3rd Kolkata Open Grand Master Chess Tournament 2008
March 23-April 2, 2008
Gorky Sadan, Kolkata, India
Final Top Standings
1-2 GM Viktor Laznicka CZE 2595, GM Krishnan Sasikiran IND 2677, 8.5/10
3 GM Shukhrat Safin UZB 2493, 7.5/10
4-10 GM Chanda Sandipan IND 2593, GM Ziaur Rahman BAN 2492, GM Humpy Koneru IND 2612, Rolando Nolte PHI 2412, GM Alberto David LUX 2557, IM Prasad Arun IND 2423, IM Jayaram Ashwin IND 2478, 7.0/10
11-22 GM Nguyen Anh Dung VIE 2525, GM Ahmed Adly EGY 2551, GM Tejas Bakre IND 2459, IM Roy Saptarshi IND 2404, GM RB Ramesh IND 2473, GM Dibyendu Barua IND 2491, GM Smbat Lputian ARM 2616, IM Kidambi Sundararajan IND 2442, GM Al-Rakib Abdulla BAN 2506, GM Das Neelotpal IND 2486, Krishnan Murali IND 2363, IM Jha Sriram IND 2457, 6.5/10
Total of 114 players
GM norms achieved: Rolando Nolte PHI, Prasad Arun IND
IM norms achieved: Oliver Barbosa PHI, Arghyadip Das IND, Dhopade Swapnil IND, and MS Thejkumar IND
Oliver Barbosa had 4 wins 3 draws and 3 losses for 5.5/10 and an International Master norm. This was the same tournament where Nolte got a GM norm, so the local chess press can perhaps be forgiven for showering glory on Nolts and forgetting all about Oliver.
Here is his best game.
Shashikant,Kutwal (2316) - Barbosa,Oliver (2410) [B90]
3rd Kolkata Open (6), 29.03.2008
1.e4 c5 2.Nf3 d6 3.d4 cxd4 4.Nxd4 Nf6 5.Nc3 a6 6.Be3 e5 7.Nf3 Be7 8.Bc4 Nc6 9.0–0 0–0 10.Qe2 b5 11.Bb3 Be6 12.Rfd1 Qc7 13.Bg5 b4 14.Bxf6 bxc3 15.Bxe7 cxb2 16.Bxf8 bxa1R 17.Rxa1 Kxf8 18.Bxe6 fxe6 19.Qc4
Black has a weak pawn on e6. Can it be held?
Simultaneously attacking e6 and h7.
[21.Nxh7+ Kf7 22.Qxc8 Rxc8 23.Ng5+ Kf6 Black gets his rook on the 2nd rank]
21...h6 22.c3 Qxc3! 23.Nxe6+
[23.Qxc3 Ne2+ Double attack]
23...Kf7 24.Qxc3 Ne2+ 25.Kf1 Nxc3 26.Nc7 Ra7 27.Nd5 Nxe4
From here up to the end Black's play is a model of efficiency.
28.Rc1 Nc5 29.Ke2 Rb7 30.Rc2 Ke6 31.Ne3 Rb5
32.Nc4 d5 33.Na3 Ra5 34.Nb1 d4 35.Rb2 Kd5 36.f3 g5 37.g4 Rb5 38.Rxb5 axb5 39.Nd2 b4 40.h3 e4 41.fxe4+ Nxe4 42.Nf3 Nc3+ 43.Kd3 Nxa2 44.Nxd4 Nc1+ 45.Ke3 b3 46.Nb5 Kc4 47.Na3+ Kb4 48.Nb1 b2 49.Ke4 Kb3 50.Nd2+ Ka2 51.Ke5 Nb3 52.Ne4 Ka1
[52...b1Q 53.Nc3+ Ka1 54.Nxb1 Kxb1 55.Kf6 Kc2 56.Kg6 Nd2 57.Kxh6 Nf3 also wins for Black, but the text is an easier way]
53.Nc3 Nc5 Black queens with ...Na4. 0–1
Barbosa, John Paul Gomez and Julio Catalino Sadorra were all born in 1986 and grew up together competing in the same tournaments. When they were 14 years old I was predicting good things for the Philippines, and tried to organize our participation in the World Team Under-16 Championship. I regret very much not having achieved this.
The three of them were won their share of youth trophies. I remember John Paul was Philippine Junior Champion a couple of times, Sadorra was Kiddies’ Champion and Oliver at the age of 14 won the Under-16 title in Southeast Asia.
Gomez and Sadorra are now International Masters with GM norms, on the other hand Oliver Barbosa does not have any international title yet. What happened to him? This is doubly puzzling because in my opinion Barbosa was the most talented of the three.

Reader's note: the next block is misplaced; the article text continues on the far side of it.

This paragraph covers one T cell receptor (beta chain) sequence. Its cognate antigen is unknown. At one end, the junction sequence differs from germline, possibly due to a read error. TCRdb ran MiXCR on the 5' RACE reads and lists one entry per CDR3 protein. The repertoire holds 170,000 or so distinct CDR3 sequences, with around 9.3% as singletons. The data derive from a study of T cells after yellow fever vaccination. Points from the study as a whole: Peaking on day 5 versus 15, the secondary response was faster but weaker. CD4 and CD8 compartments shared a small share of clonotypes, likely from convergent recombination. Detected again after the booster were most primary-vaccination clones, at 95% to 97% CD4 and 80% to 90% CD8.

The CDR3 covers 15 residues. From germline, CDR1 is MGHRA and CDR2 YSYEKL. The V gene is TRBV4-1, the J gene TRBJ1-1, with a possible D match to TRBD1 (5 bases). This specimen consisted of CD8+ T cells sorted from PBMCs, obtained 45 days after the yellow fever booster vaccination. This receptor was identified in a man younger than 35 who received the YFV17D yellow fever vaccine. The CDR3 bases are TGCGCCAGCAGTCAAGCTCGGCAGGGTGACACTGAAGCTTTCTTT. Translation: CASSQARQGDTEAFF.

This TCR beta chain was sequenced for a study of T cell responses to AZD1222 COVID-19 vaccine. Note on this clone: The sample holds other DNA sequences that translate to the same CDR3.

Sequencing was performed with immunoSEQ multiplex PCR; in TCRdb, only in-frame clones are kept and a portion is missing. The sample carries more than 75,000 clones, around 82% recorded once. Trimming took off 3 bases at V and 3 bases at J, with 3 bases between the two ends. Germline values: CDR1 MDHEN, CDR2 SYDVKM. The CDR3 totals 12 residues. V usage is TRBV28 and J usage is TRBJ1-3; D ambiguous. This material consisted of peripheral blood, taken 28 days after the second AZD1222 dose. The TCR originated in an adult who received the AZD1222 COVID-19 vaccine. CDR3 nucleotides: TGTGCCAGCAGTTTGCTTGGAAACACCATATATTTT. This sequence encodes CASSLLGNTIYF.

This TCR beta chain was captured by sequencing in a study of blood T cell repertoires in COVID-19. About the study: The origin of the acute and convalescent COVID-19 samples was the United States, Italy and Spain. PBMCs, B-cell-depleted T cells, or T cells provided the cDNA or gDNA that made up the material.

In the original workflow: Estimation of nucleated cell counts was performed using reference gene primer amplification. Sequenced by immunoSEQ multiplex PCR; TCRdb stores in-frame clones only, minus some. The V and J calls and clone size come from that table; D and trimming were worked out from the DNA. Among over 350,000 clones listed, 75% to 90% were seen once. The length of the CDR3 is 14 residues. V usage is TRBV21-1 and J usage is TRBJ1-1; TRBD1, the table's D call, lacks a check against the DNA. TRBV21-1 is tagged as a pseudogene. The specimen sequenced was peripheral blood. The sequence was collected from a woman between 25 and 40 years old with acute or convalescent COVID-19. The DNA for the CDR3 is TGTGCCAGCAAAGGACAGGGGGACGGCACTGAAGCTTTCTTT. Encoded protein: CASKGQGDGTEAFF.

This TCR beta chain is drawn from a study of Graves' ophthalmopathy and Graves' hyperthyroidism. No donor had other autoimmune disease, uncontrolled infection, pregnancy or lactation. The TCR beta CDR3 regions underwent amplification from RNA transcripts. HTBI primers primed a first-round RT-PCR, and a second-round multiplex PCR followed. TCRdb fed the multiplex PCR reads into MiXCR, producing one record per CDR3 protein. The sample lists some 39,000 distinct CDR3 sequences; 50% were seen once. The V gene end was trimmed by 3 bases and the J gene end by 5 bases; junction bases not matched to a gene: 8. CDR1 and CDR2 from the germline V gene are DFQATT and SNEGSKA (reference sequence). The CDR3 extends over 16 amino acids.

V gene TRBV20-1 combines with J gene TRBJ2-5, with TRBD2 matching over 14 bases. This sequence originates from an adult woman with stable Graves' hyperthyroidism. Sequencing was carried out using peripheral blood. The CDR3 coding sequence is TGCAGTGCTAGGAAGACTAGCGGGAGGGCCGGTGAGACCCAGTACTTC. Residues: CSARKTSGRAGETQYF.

John Paul was solid and difficult to beat while Ino was perhaps the hardest worker, but Oliver had the ability to create works of art on the board. He can come up with games like this:
Barbosa,Oliver - Donguines,Fernie [C43]
2004 Phi-Ch, Tagaytay (10), 24.09.2004
Fernie Donguines is an extremely talented attacking player. He got a GM norm from the 1994 Moscow Olympiad, the same place where he earned the bronze medal for his awesome performance on 6th board. There was also this year (not sure of the year, but I think 1997) where he won almost all the tournaments he played in.
1.e4 e5 2.Nf3 Nf6 3.d4 Nxe4 4.Bd3 d5 5.Nxe5 Be7
The text is a bit more passive than the usual 5...Nd7 or 5...Bd6 here. Donguines was only after a draw.
6.0–0 0–0 7.c4 c6 8.Nc3
GM Jussupow wrote an encyclopedic tome on the Petroff, and recommended here that a better try at gaining the advantage was 8.Qc2 Nf6 (8...f6?! 9.cxd5 cxd5 10.Bxe4 fxe5 11.Bxh7+ Kh8 12.dxe5 White had a big advantage. Meyer,D-Menkhaus,W/ MVP 2000 0–1 (29)) 9.c5 Nbd7 10.Nc3 Nxe5 11.dxe5 Nd7 12.Bxh7+ Kh8 13.Bf5 Nxe5 14.Re1 Bf6 15.Bf4 White's king is more secure. Tseitlin,M-Karasev,V/ Leningrad 1970 1–0 (42).
8...Nf6 9.Re1 Be6 10.Bg5
If White wants to avoid exchanges he has to play 10.b3.
10...dxc4 11.Bxc4 Bxc4 12.Nxc4 Nbd7 13.Qb3 Nb6 14.Nxb6 axb6 15.Rad1 Ra5?
A bad mistake. Fernie probably expected Oliver to retreat his bishop to e3, after which ...Nd5 would exchange another pair of pieces.
16.d5! Bd6 17.g3
17...Qc7 18.Bxf6 gxf6 19.Ne4 Be5 20.d6 Qd8 21.f4 Rb5
caption: position after 21...Rb5
22.fxe5! Rxb3 23.Nxf6+ Kg7 24.axb3 b5 25.Kg2
He didn't want any surprise checks on the g1–a7 diagonal.
25...Qa5 26.Re4 Kg6 27.Rf1 h5 28.Rf2 Qa1 29.Nd7 Rd8 30.e6 Qb1
[30...fxe6 31.Rxe6+ Kg7 32.Re7+ Kh8 (32...Kg6 33.Rf6+ Kg5 34.Rg7#) 33.Nf6 Qb1 34.d7 Qg6 35.Re8+ etc]
31.Rf6+ Kg7 32.Rxf7+ Kh6 33.Ref4 Rg8 34.R4f6+ Rg6 35.Rxg6+ Kxg6
[35...Qxg6 36.Rf6] 36.Nf8+ Kh6 [36...Kg5 37.h4+ Kh6 38.Rh7+]
37.Rf4 Qxb2+ 38.Kh3 Qe5 39.d7 Qd5 40.Rf6+ Kg7
41.Rf7+ Kg8 42.d8Q Qxd8 43.Nh7
With the unstoppable threat of Nf6+ winning either the queen or the king. 1–0
So, Oliver, congratulations on your IM norm. I hope this inspires you to redouble your efforts and catch up with your contemporaries, and to take up your rightful place among the best players of the country.
Reader comments/suggestions are urgently solicited. Email address is firstname.lastname@example.org
"This article first appeared in Bobby Ang's column in Businessworld (Philippines) on 14 April 2008"